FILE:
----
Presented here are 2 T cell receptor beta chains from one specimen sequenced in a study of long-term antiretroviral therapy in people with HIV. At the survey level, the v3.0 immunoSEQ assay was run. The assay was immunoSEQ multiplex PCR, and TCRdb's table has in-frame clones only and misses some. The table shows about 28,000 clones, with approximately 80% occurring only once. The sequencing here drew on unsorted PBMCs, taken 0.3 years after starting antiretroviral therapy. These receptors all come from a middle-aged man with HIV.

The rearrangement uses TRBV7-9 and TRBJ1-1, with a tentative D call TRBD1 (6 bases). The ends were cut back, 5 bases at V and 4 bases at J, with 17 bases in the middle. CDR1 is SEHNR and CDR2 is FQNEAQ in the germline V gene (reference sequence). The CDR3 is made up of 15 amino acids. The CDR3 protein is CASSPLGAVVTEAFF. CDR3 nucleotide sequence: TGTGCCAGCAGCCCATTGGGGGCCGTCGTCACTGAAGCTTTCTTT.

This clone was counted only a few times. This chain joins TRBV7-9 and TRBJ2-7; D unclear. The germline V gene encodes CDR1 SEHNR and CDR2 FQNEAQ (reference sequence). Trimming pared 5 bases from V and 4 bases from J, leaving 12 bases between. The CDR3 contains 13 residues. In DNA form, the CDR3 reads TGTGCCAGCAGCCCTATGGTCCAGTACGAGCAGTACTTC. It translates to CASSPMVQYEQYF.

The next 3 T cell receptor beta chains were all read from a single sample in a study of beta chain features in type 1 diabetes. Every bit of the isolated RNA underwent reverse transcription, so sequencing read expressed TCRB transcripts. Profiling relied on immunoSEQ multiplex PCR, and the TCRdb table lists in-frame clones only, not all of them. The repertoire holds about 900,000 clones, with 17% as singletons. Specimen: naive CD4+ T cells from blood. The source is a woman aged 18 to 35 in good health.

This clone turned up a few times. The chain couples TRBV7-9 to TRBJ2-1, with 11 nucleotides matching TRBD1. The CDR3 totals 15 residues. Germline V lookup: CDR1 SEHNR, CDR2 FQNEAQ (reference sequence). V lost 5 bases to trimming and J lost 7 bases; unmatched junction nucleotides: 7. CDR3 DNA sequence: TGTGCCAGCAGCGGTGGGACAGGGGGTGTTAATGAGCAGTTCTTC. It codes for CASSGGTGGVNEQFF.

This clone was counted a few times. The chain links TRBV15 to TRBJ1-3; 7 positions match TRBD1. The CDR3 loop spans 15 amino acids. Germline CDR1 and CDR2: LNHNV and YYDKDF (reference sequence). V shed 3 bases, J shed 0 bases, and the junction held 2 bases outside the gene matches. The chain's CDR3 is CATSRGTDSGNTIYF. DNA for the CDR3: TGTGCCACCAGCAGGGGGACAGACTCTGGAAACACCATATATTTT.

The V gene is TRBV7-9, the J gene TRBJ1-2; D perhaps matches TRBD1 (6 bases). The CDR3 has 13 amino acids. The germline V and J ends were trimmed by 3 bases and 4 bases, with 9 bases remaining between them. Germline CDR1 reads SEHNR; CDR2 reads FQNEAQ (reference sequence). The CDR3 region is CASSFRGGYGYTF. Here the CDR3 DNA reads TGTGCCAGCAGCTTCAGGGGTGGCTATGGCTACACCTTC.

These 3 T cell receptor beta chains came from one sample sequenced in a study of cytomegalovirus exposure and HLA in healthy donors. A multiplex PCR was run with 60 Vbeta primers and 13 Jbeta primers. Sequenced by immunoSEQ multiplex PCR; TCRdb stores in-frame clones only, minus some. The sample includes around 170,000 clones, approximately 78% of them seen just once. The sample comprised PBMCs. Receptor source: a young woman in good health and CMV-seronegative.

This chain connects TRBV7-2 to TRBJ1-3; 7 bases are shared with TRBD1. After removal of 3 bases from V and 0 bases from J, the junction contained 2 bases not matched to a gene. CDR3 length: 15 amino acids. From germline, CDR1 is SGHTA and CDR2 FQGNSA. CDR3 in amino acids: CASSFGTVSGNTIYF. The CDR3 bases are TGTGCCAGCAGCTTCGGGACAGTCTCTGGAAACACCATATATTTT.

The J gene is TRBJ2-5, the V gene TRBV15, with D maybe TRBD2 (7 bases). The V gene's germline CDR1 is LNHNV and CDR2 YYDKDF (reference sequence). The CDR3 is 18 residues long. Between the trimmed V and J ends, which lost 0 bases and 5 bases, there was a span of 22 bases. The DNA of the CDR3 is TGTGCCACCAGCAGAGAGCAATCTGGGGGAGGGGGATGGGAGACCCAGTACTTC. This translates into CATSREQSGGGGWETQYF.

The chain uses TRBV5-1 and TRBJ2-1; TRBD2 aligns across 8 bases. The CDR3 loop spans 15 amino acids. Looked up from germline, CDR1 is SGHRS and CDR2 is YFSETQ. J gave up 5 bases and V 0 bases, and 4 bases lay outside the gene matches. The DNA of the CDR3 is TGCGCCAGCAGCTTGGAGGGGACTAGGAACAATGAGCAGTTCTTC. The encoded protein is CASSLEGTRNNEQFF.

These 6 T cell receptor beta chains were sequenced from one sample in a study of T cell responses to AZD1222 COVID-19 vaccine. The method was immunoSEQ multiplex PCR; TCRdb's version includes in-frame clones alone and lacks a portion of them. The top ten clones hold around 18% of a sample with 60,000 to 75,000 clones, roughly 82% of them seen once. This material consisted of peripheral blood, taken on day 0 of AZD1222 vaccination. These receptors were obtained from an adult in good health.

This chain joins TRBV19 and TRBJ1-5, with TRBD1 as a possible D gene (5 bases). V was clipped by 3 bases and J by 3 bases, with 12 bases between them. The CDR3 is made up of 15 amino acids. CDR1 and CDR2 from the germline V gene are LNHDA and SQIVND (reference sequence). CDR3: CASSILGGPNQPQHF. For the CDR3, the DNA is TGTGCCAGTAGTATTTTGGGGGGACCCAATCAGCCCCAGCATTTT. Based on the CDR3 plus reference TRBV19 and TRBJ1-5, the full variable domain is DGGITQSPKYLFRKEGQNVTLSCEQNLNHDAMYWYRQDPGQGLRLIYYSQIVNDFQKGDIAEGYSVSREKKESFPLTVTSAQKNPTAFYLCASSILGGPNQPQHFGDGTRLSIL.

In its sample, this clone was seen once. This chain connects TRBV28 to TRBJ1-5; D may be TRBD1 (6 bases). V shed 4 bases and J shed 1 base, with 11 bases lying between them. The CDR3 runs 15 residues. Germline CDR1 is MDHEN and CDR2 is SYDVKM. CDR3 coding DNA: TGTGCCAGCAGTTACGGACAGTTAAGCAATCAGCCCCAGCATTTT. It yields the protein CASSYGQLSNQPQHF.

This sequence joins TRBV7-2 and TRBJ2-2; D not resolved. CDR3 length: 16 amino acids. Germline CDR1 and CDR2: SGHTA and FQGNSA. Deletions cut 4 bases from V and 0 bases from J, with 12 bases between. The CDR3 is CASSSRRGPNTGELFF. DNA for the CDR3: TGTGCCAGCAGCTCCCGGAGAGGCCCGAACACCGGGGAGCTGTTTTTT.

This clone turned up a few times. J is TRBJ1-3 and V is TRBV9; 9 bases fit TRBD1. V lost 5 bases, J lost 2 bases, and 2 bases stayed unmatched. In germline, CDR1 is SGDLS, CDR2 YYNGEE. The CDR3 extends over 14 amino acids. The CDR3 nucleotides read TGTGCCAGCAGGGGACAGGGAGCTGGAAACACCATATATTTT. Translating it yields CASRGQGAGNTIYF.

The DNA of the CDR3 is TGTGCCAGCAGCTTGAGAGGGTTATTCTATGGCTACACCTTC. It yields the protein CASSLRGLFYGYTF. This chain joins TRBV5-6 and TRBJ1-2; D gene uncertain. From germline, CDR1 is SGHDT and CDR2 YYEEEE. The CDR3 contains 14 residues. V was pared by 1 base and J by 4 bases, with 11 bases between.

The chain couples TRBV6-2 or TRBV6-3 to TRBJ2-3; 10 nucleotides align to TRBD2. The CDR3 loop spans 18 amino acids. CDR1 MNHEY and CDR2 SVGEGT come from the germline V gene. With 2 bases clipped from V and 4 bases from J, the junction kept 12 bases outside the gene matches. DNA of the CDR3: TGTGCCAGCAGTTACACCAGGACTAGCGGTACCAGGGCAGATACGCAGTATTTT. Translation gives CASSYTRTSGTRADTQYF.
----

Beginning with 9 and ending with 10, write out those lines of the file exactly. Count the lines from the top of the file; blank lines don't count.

This chain connects TRBV7-2 to TRBJ1-3; 7 bases are shared with TRBD1. After removal of 3 bases from V and 0 bases from J, the junction contained 2 bases not matched to a gene. CDR3 length: 15 amino acids. From germline, CDR1 is SGHTA and CDR2 FQGNSA. CDR3 in amino acids: CASSFGTVSGNTIYF. The CDR3 bases are TGTGCCAGCAGCTTCGGGACAGTCTCTGGAAACACCATATATTTT.

The J gene is TRBJ2-5, the V gene TRBV15, with D maybe TRBD2 (7 bases). The V gene's germline CDR1 is LNHNV and CDR2 YYDKDF (reference sequence). The CDR3 is 18 residues long. Between the trimmed V and J ends, which lost 0 bases and 5 bases, there was a span of 22 bases. The DNA of the CDR3 is TGTGCCACCAGCAGAGAGCAATCTGGGGGAGGGGGATGGGAGACCCAGTACTTC. This translates into CATSREQSGGGGWETQYF.